102 [21:38] <JFo> we are always looking for more triagers as well as kernel testers and even patch writers, so you see there are all levels that can be attained as you move through your career or even hobby if that is what Ubuntu is for you. :)
 103 [21:39] <JFo> the first place you can look, if you want a deeper knowledge of the type of bugs that get filed against the kernel is in our wiki
 104 [21:39] <JFo> https://wiki.ubuntu.com/Kernel
 105 [21:40] <JFo> one of our current goals for the Maverick development cycle is to update all our wiki information, so keep in mind that these pages are being updated :)
 106 [21:40] <JFo> kernel bug triage information can be found at https://wiki.ubuntu.com/Kernel/BugTriage
 107 [21:41] <JFo> there is a wealth of information on these pages
 108 [21:41] <JFo> as well as our processes for doing things
 109 [21:41] <JFo> if you were interested in how the team works, these are the places to go
 110 [21:41] <JFo> This is another area in which to contribute
 111 [21:42] <JFo> if you see sentence errors or grammar, feel free to edit them :)
 112 [21:42] <JFo> I have also been working on a LiveISO testing image that we will hopefully be releasing this cycle
 113 [21:43] <JFo> it contains a small test suite that can run through a number of kernel tests.
 114 [21:43] <JFo> I'll be demoing that once it is ready :)
 115 [21:43] <JFo> It will be built from the daily Live ISO, so you will get the most up-to-date bits every day.
 116 [21:44] <JFo> the main reason we have yet to release it is due to the late inclusion of a firmware test suite that will enable us to identify bugs in BIOS
 117 [21:44] <JFo> as well as issues with firmware in general
 118 [21:45] <JFo> this will be a great tool to help us move forward with BIoS vendors in getting fixes to their hardware as needed
 119 [21:45] <JFo> once that is in place the ISOs should start building and we can get to the hardcore testing :)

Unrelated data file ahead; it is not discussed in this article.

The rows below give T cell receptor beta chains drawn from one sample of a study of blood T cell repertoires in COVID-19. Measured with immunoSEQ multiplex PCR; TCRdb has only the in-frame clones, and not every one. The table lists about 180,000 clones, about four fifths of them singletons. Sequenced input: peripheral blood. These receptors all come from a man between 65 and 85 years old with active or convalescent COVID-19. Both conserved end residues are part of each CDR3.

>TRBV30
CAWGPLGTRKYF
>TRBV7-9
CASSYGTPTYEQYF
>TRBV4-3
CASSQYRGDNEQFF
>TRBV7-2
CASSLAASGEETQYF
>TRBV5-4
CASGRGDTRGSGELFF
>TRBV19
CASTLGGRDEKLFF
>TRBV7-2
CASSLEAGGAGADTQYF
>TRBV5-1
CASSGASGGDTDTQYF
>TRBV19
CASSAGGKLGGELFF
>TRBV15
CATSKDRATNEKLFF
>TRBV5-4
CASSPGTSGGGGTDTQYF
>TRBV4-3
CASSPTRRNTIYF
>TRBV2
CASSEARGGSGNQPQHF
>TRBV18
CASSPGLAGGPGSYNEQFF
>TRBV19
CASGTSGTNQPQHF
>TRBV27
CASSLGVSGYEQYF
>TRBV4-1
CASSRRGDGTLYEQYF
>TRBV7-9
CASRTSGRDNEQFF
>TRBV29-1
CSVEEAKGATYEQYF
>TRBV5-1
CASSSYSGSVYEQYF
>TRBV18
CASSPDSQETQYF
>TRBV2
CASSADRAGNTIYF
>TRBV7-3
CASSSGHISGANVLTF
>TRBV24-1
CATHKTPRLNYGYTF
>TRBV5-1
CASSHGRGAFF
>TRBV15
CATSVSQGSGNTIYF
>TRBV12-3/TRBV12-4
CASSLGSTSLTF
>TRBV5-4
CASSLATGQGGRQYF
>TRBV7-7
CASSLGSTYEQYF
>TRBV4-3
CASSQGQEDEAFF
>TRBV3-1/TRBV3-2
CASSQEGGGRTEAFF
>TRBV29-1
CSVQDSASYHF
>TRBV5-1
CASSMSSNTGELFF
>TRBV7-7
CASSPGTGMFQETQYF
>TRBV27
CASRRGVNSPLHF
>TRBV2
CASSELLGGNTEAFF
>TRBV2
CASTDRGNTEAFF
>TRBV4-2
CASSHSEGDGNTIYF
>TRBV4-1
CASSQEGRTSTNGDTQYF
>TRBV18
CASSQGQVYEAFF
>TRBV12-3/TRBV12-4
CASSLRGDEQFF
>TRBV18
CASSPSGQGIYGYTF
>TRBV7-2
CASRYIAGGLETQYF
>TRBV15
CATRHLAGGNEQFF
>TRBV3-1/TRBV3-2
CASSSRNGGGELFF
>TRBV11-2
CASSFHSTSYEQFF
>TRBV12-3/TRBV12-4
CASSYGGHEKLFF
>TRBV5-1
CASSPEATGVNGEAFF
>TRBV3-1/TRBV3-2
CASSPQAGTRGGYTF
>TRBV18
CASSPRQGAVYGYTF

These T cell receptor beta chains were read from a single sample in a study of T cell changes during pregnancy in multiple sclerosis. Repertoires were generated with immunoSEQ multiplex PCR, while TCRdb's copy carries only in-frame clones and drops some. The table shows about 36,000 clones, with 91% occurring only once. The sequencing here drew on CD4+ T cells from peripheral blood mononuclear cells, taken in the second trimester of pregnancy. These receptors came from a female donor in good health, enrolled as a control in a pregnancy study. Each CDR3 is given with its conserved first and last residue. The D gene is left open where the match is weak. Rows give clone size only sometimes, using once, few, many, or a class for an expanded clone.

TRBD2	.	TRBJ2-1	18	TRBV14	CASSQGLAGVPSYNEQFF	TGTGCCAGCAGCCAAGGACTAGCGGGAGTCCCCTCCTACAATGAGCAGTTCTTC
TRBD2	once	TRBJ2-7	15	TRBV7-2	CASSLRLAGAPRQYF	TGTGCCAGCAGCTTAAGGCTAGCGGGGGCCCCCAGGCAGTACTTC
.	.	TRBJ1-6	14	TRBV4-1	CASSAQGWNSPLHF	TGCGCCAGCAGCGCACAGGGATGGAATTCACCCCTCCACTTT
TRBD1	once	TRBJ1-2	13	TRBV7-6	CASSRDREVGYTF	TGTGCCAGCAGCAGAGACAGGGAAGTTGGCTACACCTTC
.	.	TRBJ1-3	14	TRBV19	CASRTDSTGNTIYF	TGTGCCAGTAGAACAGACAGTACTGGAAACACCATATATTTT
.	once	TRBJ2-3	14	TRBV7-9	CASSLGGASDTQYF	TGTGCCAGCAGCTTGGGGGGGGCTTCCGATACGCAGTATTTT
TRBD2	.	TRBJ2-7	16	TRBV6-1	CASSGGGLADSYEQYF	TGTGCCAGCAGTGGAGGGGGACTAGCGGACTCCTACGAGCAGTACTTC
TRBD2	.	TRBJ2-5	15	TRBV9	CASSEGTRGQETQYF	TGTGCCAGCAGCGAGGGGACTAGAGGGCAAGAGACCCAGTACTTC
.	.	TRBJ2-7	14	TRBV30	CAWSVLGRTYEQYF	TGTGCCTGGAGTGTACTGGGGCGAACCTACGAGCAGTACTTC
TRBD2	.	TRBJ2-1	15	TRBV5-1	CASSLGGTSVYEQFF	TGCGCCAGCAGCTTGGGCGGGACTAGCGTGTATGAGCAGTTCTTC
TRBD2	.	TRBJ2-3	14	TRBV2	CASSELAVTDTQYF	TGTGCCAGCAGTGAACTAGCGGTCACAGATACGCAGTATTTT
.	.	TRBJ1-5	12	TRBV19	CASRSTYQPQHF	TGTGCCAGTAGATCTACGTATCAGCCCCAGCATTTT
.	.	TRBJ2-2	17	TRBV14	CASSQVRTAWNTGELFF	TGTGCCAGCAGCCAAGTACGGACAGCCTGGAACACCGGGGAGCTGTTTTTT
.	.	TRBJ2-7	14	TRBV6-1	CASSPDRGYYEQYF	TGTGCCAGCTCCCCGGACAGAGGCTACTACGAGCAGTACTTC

120 [21:45] <ClassBot> Marceau68 asked: How big a part of what is Ubuntu does the kernel represent? Is it the kernel - Filesystem - gnome - additional applications?
 121 [21:46] <JFo> it is a very large part
 122 [21:46] <JFo> without it there could be no Ubuntu
 123 [21:46] <JFo> the kernel is the core of any OS
 124 [21:46] <JFo> Microsoft has a kernel itself
 125 [21:47] <JFo> it is the key to dealing with the multitude of possible hardware combinations in the wild
 126 [21:48] <JFo> without that problem, I am certain that the kernel would be a much much smaller item :)
 127 [21:48] <ClassBot> yo2boy_ asked: What happens during a Kernel Panic?
 128 [21:48] <JFo> great question yo2boy_
 129 [21:48] <JFo> it depends on what has caused the kernel to panic :)
 130 [21:49] <JFo> most times the kernel will give us a log of what was happening when it panicked
 131 [21:49] <JFo> barring that, we can see in the dmesg logs what was happening immediately prior to the panic'
 132 [21:49] <JFo> in most cases it is due to the kernel receiving input that was not what it expected
 133 [21:50] <ClassBot> tagpaul_ asked: What scheme does Linux use for the memory management in userspace? Is there any code for setting up what page is currently loaded to try and avoid page faults?
 134 [21:50] <ClassBot> There are are 10 minutes remaining in the current session.
 135 [21:51] <JFo> tagpaul_ great question, and one that i am afraid falls outside my knowledge :)
 136 [21:51] <JFo> for that I'd have to defer to one of the team
 137 [21:51] <JFo> as I am under the impression that it sometimes changes between kernels
 138 [21:51] <JFo> but don't quote me on that :-D
 139 === winston is now known as Guest55707
 140 [21:52] <ClassBot> MrSpring asked: thought of adding "don't panic Mr. Mannering" to kernelcode ;)
 141 [21:52] <JFo> hahahaha
 142 [21:52] <JFo> nice
 143 [21:52] <JFo> any other questions?
 144 [21:53] <JFo> have I thoroughly confused you all? :)
 145 [21:53] <JFo> for anything else you all may have, I am always available in the #ubuntu-kernel channel on this server :)
 146 [21:54] <JFo> and I am always glad to help :-D
 147 [21:55] <ClassBot> There are are 5 minutes remaining in the current session.
 148 [21:55] <ClassBot> ech0tk asked: So to sum up, the Kernel is somewhat inbetween HAL and API?
 149 [21:55] <JFo> not necessarily ech0tk
 150 [21:55] <JFo> hal was a part of the kernel
 151 [21:56] <JFo> it's responsibilities were moved to a different tool
 152 [21:56] <JFo> but yes, the kernel is like a huge API
 153 [21:57] <JFo> thanks for all the great questions
 154 [21:57] <JFo> if you are interested in a bit deeper chat
 155 [21:57] <JFo> I'll be givving a session on Wednesday afternoon for Ubuntu Developer week
 156 [21:57] <JFo> this coming wednesday
 157 [21:58] <JFo> thanks everyone :)
 158 [22:01] <pleia2> Thanks JFo!
 159 [22:01] <pleia2> Just a quick reminder to folks that we have a survey for the day, once the day wraps up or you head out if you could take a moment to fill it out it'll help us make the next User Days even better :)

UserDays/07102010/What is a kernel, and why do i need it (last edited 2010-07-10 21:51:32 by alderaan)